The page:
"There wasn't much of a challenge in bringing the character to life. I knew them. I knew the types." 

Breathnach also spoke of how the show tackled controversial issues, stating that it dealt with issues in a rural context, while soap operas such as "Fair City" did so in an urban setting. 

"All of the issues are there, you have drugs, alcohol, violence, murder, rape. You have all these issues, but they're in a rural context and they're dealt with very well." 

But Ros na Rún is far more than just a pillar of Irish-language entertainment. It is an incredibly important component of the Irish-speaking town of Spiddal, where the fictional streets of Ros na Rún can be found. 

Boasting two studios, the Ros na Rún set employs roughly 160 people, including cast, crew, and scriptwriters. 

It is a huge boost to the local Gaeltacht economy and helps to keep talented young professionals in the West of Ireland. 

"It's a place where people cut their teeth," O'Braonain says. 

"A lot of people wouldn't be where they are now if they hadn't gotten the start that Ros na Rún gave them." 

O'Braonain himself has used the experience he has gained on Ros na Rún to find work elsewhere, leaving the show for years at a time to explore other opportunities, but always finding his way back to Spiddal.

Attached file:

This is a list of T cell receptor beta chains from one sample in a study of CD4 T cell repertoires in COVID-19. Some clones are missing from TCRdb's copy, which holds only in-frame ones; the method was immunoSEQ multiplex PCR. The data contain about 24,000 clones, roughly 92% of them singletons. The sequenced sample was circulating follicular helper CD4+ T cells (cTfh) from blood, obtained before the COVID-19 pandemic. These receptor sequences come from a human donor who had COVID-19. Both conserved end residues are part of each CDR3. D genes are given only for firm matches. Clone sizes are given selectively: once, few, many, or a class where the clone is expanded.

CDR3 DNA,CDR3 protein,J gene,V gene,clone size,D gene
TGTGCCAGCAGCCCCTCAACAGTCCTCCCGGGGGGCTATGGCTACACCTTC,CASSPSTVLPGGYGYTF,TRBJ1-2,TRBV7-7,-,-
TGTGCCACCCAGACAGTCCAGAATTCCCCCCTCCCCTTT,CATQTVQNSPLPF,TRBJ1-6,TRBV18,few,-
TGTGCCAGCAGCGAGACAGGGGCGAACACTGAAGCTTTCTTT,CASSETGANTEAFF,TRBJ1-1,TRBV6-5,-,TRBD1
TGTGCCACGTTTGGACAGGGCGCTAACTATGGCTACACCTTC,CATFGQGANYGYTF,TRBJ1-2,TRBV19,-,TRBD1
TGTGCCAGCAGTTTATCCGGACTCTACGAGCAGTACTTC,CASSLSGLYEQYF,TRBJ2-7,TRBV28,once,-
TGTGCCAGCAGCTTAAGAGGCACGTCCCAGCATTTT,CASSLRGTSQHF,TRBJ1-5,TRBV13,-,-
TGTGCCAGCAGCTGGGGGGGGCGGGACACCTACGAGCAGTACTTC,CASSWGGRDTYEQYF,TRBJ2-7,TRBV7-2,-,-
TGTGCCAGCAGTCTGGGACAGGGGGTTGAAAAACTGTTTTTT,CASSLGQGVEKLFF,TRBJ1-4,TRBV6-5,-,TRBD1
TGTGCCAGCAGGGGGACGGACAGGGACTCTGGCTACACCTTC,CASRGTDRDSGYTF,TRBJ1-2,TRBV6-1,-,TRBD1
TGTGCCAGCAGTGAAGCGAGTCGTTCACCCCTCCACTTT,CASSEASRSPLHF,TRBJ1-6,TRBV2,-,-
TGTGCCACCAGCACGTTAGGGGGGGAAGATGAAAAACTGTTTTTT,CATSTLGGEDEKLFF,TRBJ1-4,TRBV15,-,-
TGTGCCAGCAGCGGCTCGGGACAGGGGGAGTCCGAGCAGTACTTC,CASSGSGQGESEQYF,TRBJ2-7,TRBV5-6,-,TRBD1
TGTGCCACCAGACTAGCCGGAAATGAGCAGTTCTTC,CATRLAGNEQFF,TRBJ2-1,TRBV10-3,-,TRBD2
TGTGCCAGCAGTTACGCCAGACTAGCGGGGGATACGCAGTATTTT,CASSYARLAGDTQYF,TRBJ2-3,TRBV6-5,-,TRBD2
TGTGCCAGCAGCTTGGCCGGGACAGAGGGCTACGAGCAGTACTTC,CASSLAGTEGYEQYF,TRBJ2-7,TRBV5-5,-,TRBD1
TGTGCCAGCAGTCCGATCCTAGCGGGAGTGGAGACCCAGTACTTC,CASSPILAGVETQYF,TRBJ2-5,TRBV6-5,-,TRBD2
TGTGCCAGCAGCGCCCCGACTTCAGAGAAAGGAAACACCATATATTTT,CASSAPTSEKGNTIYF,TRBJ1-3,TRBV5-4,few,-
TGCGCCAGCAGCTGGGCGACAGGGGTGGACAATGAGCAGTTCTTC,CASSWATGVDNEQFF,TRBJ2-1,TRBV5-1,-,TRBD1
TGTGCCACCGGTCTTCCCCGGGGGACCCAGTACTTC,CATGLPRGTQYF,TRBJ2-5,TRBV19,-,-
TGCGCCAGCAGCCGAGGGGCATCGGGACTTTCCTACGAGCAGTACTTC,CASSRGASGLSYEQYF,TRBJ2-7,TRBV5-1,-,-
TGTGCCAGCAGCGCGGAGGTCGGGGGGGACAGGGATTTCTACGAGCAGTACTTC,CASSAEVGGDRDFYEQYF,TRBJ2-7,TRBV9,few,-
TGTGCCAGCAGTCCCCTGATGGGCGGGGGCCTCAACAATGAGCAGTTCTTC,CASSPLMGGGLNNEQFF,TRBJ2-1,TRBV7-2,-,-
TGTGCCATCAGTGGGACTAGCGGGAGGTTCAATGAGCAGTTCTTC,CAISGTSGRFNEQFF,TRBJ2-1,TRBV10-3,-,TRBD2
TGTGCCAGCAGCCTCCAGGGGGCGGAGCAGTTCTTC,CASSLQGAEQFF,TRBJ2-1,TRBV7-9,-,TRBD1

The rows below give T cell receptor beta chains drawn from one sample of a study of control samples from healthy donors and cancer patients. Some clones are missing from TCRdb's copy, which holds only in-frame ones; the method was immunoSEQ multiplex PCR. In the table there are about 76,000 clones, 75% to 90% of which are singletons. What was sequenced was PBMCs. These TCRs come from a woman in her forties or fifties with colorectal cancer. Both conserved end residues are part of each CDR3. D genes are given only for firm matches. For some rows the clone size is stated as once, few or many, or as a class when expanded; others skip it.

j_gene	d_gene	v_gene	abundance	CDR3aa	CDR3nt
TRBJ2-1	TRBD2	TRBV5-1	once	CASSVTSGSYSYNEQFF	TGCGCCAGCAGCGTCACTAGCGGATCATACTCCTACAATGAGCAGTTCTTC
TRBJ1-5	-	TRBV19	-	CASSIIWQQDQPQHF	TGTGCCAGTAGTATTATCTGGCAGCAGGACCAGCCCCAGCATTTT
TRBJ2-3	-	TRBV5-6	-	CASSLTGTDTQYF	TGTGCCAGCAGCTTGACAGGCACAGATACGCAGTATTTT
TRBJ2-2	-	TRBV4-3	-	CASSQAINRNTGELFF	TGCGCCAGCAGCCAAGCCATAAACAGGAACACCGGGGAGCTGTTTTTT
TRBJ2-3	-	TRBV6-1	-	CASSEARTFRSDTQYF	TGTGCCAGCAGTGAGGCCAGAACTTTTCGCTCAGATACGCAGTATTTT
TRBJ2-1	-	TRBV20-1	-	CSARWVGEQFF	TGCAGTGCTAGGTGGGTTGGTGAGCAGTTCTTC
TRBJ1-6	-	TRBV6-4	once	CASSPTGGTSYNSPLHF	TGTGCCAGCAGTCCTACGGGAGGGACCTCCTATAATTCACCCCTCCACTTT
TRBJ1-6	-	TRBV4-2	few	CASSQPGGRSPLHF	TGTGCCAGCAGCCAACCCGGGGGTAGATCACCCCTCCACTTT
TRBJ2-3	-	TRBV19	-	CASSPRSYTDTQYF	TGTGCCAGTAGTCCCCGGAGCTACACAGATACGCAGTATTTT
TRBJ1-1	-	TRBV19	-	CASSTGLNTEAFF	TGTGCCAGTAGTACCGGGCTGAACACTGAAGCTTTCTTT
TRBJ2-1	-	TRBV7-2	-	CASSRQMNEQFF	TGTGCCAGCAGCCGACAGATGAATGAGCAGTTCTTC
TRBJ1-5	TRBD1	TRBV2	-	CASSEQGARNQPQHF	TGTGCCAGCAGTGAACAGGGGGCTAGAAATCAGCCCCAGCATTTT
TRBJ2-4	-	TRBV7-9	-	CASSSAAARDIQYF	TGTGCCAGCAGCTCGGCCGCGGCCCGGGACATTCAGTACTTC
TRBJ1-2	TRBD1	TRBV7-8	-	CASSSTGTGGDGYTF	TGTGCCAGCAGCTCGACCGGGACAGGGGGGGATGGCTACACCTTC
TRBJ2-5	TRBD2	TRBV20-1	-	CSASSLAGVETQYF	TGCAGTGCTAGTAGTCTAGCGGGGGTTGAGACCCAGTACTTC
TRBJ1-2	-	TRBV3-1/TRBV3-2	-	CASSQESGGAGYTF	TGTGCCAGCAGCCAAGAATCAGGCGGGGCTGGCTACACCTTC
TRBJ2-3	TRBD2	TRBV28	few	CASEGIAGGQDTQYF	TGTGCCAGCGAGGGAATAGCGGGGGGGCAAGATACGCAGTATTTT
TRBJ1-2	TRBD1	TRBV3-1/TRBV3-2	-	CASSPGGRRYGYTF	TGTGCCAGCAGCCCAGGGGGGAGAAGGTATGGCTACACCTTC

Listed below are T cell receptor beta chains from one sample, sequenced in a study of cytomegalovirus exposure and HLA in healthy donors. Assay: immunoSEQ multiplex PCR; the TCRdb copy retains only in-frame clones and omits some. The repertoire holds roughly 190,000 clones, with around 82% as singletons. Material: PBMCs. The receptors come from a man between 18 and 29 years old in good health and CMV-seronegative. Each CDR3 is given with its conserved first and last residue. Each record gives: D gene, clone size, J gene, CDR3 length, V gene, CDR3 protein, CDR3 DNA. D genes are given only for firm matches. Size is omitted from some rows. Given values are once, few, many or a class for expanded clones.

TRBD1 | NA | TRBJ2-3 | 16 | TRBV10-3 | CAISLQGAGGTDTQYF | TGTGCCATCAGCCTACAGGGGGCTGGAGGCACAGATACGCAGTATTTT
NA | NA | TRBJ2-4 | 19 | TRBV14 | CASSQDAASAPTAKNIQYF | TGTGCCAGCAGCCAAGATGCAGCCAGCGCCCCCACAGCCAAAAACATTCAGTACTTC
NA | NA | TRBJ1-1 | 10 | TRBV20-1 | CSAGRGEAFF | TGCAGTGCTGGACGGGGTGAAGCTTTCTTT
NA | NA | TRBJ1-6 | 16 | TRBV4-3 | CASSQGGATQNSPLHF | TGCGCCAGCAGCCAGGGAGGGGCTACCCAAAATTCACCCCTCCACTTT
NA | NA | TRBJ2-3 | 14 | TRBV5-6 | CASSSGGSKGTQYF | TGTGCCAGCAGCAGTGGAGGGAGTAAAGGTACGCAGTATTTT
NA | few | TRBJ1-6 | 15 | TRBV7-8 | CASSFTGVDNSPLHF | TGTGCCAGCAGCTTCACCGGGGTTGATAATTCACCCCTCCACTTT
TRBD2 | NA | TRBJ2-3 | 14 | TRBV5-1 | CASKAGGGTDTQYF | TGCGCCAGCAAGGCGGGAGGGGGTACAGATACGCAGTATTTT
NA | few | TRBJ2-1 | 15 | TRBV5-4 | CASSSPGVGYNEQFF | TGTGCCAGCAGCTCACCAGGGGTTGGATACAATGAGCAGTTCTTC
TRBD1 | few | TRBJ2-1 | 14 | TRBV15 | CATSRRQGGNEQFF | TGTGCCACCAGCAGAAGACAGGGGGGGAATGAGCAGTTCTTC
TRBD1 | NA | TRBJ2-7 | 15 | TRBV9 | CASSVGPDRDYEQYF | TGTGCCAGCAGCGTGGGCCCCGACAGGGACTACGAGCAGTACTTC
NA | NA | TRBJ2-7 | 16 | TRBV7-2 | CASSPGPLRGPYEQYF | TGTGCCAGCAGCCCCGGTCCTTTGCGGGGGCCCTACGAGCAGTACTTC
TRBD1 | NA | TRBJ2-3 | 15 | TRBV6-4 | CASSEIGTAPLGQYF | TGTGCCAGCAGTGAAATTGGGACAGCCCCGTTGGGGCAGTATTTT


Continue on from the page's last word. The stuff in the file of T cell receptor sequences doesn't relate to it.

There is a high emphasis on training young professionals in different areas of television production, while crew members are always invited to try their hand in a new area. 

Breathnach said he has noticed an upswing in the number of Connemara film crews on television and film sets around the country, stating that Connemara has become a "foundation" in the Irish film industry. 

"It's really nice to hear Irish being spoken on different sets. It's a great tribute to the industry in Connemara that all these wonderfully skilled people who have been trained over the last 20 years are now the foundation of the Irish film industry." 

Touring the set of Ros na Rún, it is clear to see the tight-knit bond between cast and crew members who work together for six months of every year. 

There is almost non-stop banter and support in the set's green room as actors prepare for their next scene, while the more experienced cast and crew are always happy to lend a hand to their younger colleagues. 

"That's part of being Irish," O'Braonain explains. "A lot of the workers are local people, so they know each other from outside of work. When Irish people get together they tend to try and make it fun, even if it's work. When new people come in they're brought into the fold and made to feel part of the family by the people who have been there longer." 

Breathnach admitted to being intimidated when he first joined the set but said his colleagues quickly welcomed him into the fold. 

"I found it intimidating initially like going to a new school, but when I got to know them, I realized that this is a huge big family. 

"It's quite unique in Ros na Rún. If somebody asks you to give them a hand with someone, you would. There's a huge element of training at Ros na Rún. There are a lot of young people coming in there as their first job. I was amazed by how well the old crew look after the young crew. It's quite affecting really." 

Ros na Rún is a co-production with Connemara-based Danú Productions and Dublin-based Tyrone Productions and is sponsored by XL Ireland. It’s broadcast on Tuesday and Thursday on TG4 at 8.30 pm and there is an omnibus on Sunday evening at 7.30 pm. The series is also available on the player and Player.